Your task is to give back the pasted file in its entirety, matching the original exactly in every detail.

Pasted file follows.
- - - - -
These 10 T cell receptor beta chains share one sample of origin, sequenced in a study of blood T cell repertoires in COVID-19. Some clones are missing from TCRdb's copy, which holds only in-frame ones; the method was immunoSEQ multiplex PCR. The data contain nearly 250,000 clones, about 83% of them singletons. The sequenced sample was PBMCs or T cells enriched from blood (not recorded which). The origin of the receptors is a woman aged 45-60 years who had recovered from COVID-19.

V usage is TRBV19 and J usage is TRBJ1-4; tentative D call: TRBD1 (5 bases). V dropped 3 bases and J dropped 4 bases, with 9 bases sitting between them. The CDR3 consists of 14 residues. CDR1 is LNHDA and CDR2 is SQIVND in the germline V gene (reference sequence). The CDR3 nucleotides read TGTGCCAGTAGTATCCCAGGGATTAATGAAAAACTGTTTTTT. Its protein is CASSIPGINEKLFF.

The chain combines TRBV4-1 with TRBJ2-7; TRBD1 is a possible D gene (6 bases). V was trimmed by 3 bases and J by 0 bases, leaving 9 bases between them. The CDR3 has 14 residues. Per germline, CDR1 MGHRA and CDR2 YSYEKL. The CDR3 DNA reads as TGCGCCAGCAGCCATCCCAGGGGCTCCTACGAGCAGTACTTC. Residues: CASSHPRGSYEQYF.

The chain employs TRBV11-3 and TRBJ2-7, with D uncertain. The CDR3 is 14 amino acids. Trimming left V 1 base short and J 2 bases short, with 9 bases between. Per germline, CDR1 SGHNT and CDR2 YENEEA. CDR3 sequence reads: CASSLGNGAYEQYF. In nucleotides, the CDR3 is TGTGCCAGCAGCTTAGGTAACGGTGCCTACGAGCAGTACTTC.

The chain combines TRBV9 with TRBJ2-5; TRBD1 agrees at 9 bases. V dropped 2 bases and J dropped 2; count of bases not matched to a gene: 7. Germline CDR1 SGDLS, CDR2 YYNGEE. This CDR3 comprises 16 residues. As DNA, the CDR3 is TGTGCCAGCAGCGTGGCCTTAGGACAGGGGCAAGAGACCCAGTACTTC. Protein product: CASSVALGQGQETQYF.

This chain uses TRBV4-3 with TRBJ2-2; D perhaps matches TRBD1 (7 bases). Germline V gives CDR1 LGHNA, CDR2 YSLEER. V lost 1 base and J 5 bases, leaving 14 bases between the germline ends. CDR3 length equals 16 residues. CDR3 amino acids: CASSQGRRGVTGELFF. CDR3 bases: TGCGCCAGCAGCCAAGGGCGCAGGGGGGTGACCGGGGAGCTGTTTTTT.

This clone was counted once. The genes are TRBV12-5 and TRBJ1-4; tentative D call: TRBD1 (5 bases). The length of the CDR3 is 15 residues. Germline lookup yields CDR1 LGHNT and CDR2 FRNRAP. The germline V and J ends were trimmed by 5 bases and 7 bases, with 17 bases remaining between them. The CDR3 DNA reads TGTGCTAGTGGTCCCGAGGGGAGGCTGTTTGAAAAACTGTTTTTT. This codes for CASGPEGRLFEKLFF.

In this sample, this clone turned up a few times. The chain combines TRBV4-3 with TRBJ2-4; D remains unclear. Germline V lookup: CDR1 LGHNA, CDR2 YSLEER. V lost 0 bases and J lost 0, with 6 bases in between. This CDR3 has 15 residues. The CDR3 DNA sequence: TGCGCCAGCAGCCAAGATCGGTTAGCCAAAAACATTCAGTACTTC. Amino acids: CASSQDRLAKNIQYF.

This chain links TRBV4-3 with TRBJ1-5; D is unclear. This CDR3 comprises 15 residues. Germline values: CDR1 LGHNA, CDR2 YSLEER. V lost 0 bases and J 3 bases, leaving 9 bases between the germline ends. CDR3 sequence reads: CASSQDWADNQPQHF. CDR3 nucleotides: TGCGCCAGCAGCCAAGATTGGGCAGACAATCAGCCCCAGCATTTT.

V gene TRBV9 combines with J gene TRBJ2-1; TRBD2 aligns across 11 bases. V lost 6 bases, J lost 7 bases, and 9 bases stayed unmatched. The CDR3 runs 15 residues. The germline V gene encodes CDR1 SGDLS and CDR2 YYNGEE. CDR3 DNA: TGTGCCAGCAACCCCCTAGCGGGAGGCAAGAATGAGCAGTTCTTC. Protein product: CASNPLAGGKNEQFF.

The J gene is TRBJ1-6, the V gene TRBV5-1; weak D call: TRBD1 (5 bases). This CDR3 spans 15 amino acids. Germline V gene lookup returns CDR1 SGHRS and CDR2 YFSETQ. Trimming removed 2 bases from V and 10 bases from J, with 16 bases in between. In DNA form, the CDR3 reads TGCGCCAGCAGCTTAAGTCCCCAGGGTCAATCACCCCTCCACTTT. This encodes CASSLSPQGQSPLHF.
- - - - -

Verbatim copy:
These 10 T cell receptor beta chains share one sample of origin, sequenced in a study of blood T cell repertoires in COVID-19. Some clones are missing from TCRdb's copy, which holds only in-frame ones; the method was immunoSEQ multiplex PCR. The data contain nearly 250,000 clones, about 83% of them singletons. The sequenced sample was PBMCs or T cells enriched from blood (not recorded which). The origin of the receptors is a woman aged 45-60 years who had recovered from COVID-19.

V usage is TRBV19 and J usage is TRBJ1-4; tentative D call: TRBD1 (5 bases). V dropped 3 bases and J dropped 4 bases, with 9 bases sitting between them. The CDR3 consists of 14 residues. CDR1 is LNHDA and CDR2 is SQIVND in the germline V gene (reference sequence). The CDR3 nucleotides read TGTGCCAGTAGTATCCCAGGGATTAATGAAAAACTGTTTTTT. Its protein is CASSIPGINEKLFF.

The chain combines TRBV4-1 with TRBJ2-7; TRBD1 is a possible D gene (6 bases). V was trimmed by 3 bases and J by 0 bases, leaving 9 bases between them. The CDR3 has 14 residues. Per germline, CDR1 MGHRA and CDR2 YSYEKL. The CDR3 DNA reads as TGCGCCAGCAGCCATCCCAGGGGCTCCTACGAGCAGTACTTC. Residues: CASSHPRGSYEQYF.

The chain employs TRBV11-3 and TRBJ2-7, with D uncertain. The CDR3 is 14 amino acids. Trimming left V 1 base short and J 2 bases short, with 9 bases between. Per germline, CDR1 SGHNT and CDR2 YENEEA. CDR3 sequence reads: CASSLGNGAYEQYF. In nucleotides, the CDR3 is TGTGCCAGCAGCTTAGGTAACGGTGCCTACGAGCAGTACTTC.

The chain combines TRBV9 with TRBJ2-5; TRBD1 agrees at 9 bases. V dropped 2 bases and J dropped 2; count of bases not matched to a gene: 7. Germline CDR1 SGDLS, CDR2 YYNGEE. This CDR3 comprises 16 residues. As DNA, the CDR3 is TGTGCCAGCAGCGTGGCCTTAGGACAGGGGCAAGAGACCCAGTACTTC. Protein product: CASSVALGQGQETQYF.

This chain uses TRBV4-3 with TRBJ2-2; D perhaps matches TRBD1 (7 bases). Germline V gives CDR1 LGHNA, CDR2 YSLEER. V lost 1 base and J 5 bases, leaving 14 bases between the germline ends. CDR3 length equals 16 residues. CDR3 amino acids: CASSQGRRGVTGELFF. CDR3 bases: TGCGCCAGCAGCCAAGGGCGCAGGGGGGTGACCGGGGAGCTGTTTTTT.

This clone was counted once. The genes are TRBV12-5 and TRBJ1-4; tentative D call: TRBD1 (5 bases). The length of the CDR3 is 15 residues. Germline lookup yields CDR1 LGHNT and CDR2 FRNRAP. The germline V and J ends were trimmed by 5 bases and 7 bases, with 17 bases remaining between them. The CDR3 DNA reads TGTGCTAGTGGTCCCGAGGGGAGGCTGTTTGAAAAACTGTTTTTT. This codes for CASGPEGRLFEKLFF.

In this sample, this clone turned up a few times. The chain combines TRBV4-3 with TRBJ2-4; D remains unclear. Germline V lookup: CDR1 LGHNA, CDR2 YSLEER. V lost 0 bases and J lost 0, with 6 bases in between. This CDR3 has 15 residues. The CDR3 DNA sequence: TGCGCCAGCAGCCAAGATCGGTTAGCCAAAAACATTCAGTACTTC. Amino acids: CASSQDRLAKNIQYF.

This chain links TRBV4-3 with TRBJ1-5; D is unclear. This CDR3 comprises 15 residues. Germline values: CDR1 LGHNA, CDR2 YSLEER. V lost 0 bases and J 3 bases, leaving 9 bases between the germline ends. CDR3 sequence reads: CASSQDWADNQPQHF. CDR3 nucleotides: TGCGCCAGCAGCCAAGATTGGGCAGACAATCAGCCCCAGCATTTT.

V gene TRBV9 combines with J gene TRBJ2-1; TRBD2 aligns across 11 bases. V lost 6 bases, J lost 7 bases, and 9 bases stayed unmatched. The CDR3 runs 15 residues. The germline V gene encodes CDR1 SGDLS and CDR2 YYNGEE. CDR3 DNA: TGTGCCAGCAACCCCCTAGCGGGAGGCAAGAATGAGCAGTTCTTC. Protein product: CASNPLAGGKNEQFF.

The J gene is TRBJ1-6, the V gene TRBV5-1; weak D call: TRBD1 (5 bases). This CDR3 spans 15 amino acids. Germline V gene lookup returns CDR1 SGHRS and CDR2 YFSETQ. Trimming removed 2 bases from V and 10 bases from J, with 16 bases in between. In DNA form, the CDR3 reads TGCGCCAGCAGCTTAAGTCCCCAGGGTCAATCACCCCTCCACTTT. This encodes CASSLSPQGQSPLHF.